While this divorce was pending and prior to hearing thereon, appellee filed a petition in the Probate Court, District of Portland, State of Connecticut, seeking the removal of Michelle O'Malley as guardian of the persons of the two children and naming him as such guardian. The Probate Court received a comprehensive report from the Connecticut State Welfare Department on June 4, 1971, recommending that the appellee be appointed sole guardian of the minor children since such "would be in the best interests of the children." On July 14, 1971, an order was entered appointing Charles O'Malley as guardian of the person of the minors and removing Michelle O'Malley as such guardian.

For about nine months following the decree of the Probate Court the children actually resided in Connecticut with their paternal grandparents. Michelle O'Malley then surreptitiously took possession of the children at their school and brought them to Maine where they have since lived with her.

At the habeas hearing in Maine certified copies of both the Connecticut Probate and Superior Court judgments were made a *152 part of the record. Likewise included were welfare studies from the Connecticut State Welfare Department and the Maine Department of Health and Welfare. The Maine Welfare Department suggested custody be awarded to the mother, and an updated Connecticut State Welfare Department report considered the father an appropriate custodian.[3] At the hearing on the petition before us both litigants testified and the Justice interviewed the children in his chambers.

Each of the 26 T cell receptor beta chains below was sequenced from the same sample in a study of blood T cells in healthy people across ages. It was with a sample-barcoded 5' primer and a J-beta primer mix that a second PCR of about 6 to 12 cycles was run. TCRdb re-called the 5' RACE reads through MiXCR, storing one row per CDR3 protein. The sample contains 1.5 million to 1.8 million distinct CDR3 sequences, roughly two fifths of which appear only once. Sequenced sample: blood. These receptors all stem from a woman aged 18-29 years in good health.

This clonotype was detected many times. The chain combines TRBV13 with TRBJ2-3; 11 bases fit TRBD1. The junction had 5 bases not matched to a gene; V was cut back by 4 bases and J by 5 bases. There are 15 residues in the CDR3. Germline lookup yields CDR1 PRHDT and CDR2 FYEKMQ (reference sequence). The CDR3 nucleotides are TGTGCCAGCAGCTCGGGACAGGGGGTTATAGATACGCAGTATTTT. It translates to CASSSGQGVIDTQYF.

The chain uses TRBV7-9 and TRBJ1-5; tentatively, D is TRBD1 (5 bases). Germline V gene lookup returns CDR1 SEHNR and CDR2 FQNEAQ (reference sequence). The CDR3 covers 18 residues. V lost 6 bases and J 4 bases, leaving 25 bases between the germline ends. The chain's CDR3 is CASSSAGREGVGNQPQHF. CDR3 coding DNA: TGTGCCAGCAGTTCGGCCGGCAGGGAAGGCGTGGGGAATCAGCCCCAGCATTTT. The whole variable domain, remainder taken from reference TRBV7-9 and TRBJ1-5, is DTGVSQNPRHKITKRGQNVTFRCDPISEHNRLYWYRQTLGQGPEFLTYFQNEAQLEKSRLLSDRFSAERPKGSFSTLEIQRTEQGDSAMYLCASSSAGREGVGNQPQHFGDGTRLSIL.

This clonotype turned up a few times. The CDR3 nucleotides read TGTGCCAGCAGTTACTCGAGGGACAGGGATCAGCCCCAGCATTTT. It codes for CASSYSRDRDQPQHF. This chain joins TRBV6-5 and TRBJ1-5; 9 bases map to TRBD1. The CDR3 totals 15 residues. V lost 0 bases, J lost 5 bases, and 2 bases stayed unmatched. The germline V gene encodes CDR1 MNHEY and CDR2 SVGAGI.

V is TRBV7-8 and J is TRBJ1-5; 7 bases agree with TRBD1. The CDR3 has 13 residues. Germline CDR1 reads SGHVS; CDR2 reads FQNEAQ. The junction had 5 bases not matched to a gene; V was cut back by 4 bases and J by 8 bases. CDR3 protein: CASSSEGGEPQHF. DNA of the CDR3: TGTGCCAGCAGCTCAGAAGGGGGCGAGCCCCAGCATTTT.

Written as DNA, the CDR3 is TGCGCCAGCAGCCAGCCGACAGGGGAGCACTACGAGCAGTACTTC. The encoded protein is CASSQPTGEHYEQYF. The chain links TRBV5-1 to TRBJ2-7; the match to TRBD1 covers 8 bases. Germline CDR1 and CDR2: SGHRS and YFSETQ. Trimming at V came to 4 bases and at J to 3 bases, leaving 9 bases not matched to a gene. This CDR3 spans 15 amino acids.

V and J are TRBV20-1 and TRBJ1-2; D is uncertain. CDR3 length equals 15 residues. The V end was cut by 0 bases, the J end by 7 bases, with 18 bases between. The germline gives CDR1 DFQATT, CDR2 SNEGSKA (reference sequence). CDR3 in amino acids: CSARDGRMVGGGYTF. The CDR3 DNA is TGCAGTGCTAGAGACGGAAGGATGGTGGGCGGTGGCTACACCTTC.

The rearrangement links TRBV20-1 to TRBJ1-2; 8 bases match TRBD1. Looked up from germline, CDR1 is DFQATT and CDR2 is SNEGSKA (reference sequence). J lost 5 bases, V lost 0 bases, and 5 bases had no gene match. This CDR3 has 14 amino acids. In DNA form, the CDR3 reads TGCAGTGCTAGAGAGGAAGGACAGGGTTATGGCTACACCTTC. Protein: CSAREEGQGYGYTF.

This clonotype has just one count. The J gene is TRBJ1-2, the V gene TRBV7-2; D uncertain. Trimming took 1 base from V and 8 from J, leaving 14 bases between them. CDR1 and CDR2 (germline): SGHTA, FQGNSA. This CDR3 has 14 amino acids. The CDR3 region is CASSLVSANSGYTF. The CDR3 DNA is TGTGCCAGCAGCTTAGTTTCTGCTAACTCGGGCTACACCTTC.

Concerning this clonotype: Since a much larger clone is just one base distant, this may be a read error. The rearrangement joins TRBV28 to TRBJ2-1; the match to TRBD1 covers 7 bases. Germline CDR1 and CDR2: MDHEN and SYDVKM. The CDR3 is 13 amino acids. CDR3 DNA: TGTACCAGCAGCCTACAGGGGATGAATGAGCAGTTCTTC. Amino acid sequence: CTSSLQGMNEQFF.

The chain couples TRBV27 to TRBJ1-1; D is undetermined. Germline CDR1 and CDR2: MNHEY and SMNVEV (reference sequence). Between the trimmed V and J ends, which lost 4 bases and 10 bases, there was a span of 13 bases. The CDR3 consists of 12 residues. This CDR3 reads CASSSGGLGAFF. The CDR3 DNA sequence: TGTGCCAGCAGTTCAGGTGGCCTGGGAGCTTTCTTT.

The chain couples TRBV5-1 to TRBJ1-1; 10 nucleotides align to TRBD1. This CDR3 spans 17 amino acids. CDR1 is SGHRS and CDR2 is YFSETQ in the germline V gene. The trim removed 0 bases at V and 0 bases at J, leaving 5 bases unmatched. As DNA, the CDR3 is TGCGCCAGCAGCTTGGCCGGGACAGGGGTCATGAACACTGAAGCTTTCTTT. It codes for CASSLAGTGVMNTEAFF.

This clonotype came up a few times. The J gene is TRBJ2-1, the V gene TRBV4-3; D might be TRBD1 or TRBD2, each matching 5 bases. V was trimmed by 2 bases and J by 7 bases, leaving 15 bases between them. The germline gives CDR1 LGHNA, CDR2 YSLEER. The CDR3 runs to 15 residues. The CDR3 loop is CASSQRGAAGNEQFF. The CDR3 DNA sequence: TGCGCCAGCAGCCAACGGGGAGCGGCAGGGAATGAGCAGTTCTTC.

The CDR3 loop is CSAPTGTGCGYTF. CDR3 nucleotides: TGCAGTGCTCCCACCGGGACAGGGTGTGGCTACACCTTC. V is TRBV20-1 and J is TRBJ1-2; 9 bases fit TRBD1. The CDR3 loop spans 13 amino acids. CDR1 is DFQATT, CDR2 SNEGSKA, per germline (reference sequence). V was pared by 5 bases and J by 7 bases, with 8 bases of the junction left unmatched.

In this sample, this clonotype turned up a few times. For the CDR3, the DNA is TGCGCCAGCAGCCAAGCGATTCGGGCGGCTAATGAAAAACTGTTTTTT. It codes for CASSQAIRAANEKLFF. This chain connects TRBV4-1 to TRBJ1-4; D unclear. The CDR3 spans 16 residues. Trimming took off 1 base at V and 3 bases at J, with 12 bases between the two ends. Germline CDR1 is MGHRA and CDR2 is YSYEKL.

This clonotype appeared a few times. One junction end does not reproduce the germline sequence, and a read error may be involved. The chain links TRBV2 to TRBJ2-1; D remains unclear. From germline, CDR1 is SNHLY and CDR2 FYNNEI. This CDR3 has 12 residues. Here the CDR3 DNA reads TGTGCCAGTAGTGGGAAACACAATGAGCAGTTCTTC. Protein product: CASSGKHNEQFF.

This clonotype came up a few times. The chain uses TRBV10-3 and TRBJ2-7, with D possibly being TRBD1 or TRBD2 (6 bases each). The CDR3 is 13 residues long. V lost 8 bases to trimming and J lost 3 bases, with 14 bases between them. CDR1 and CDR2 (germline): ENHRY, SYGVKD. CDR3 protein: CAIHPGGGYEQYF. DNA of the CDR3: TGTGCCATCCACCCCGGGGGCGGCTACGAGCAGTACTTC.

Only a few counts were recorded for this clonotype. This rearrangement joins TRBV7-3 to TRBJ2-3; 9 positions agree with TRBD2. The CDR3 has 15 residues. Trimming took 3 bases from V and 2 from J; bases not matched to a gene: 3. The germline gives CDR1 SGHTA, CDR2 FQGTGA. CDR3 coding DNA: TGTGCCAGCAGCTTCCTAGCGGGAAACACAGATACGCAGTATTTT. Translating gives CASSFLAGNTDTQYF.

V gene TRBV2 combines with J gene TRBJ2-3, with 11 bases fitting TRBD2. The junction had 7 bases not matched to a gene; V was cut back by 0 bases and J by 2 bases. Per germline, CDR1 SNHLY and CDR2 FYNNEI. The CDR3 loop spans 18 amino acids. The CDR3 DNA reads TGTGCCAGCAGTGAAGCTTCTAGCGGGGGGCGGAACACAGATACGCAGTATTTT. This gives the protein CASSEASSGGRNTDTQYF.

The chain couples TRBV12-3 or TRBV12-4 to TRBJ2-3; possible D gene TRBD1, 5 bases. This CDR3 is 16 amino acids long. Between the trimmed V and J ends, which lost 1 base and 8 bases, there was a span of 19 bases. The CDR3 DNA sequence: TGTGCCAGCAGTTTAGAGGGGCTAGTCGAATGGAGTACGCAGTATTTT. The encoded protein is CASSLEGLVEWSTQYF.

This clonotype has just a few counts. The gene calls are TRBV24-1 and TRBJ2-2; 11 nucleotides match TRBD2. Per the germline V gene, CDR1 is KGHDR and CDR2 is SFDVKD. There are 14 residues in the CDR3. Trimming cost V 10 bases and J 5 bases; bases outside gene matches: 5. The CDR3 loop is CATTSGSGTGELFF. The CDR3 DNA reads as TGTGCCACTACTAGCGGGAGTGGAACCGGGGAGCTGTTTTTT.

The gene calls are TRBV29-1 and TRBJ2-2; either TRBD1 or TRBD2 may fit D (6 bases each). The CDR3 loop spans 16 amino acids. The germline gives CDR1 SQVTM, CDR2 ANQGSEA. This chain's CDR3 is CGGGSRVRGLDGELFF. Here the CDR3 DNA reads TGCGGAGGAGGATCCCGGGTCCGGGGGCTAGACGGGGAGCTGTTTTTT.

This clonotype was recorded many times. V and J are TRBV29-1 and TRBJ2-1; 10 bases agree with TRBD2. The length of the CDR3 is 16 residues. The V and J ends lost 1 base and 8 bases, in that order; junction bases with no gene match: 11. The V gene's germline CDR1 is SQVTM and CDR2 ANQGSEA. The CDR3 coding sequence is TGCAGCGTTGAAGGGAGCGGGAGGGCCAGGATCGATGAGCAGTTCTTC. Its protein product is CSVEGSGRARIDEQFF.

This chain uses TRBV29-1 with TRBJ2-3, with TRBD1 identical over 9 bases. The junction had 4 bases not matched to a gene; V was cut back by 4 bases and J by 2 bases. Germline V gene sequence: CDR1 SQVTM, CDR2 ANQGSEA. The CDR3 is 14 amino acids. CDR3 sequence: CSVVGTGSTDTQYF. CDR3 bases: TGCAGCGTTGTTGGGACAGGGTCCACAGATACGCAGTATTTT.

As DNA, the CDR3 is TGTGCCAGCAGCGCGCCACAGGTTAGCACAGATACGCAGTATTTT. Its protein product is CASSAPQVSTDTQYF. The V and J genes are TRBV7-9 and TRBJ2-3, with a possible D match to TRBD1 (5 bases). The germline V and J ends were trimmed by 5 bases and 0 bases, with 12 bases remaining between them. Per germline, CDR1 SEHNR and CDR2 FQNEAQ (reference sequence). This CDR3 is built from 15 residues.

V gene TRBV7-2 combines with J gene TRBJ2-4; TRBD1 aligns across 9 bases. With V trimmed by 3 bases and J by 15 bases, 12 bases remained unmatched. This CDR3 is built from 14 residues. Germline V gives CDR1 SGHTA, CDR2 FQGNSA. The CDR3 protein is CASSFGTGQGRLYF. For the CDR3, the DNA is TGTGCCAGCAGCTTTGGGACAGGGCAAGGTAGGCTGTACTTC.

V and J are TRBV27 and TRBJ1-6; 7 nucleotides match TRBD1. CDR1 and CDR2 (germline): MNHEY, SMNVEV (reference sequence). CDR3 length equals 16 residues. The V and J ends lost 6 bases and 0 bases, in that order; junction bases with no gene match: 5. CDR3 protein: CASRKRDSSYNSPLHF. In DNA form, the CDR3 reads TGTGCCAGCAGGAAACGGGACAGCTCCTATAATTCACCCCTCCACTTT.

The Justice made extensive findings of fact and stated his conclusions of law thereon. We now summarize these conclusions of law as follows:

(1) Appellee established his legal right to the custody of the minor children by virtue of both the Probate decree and the divorce decree issued in the State of Connecticut.

(2) The Connecticut judgments were entitled to full faith and credit in the State of Maine and, as relating to custody, will not be altered unless changed circumstances and conditions require it.

(3) The Maine Court may properly exercise habeas corpus jurisdiction but, in its discretion, has the right to exercise equity powers and adjudicate changes in custody. However, appellant should not be the beneficiary of equitable relief since she openly and knowingly violated the decree of the Connecticut Court which gave custody of the children to [appellee].

(4) Although the Maine Court has discretion to deliver minor children to a third party without adjudicating a change in the legal right to custody, the Court exercising habeas corpus jurisdiction does not have the legal right to change the custody decree.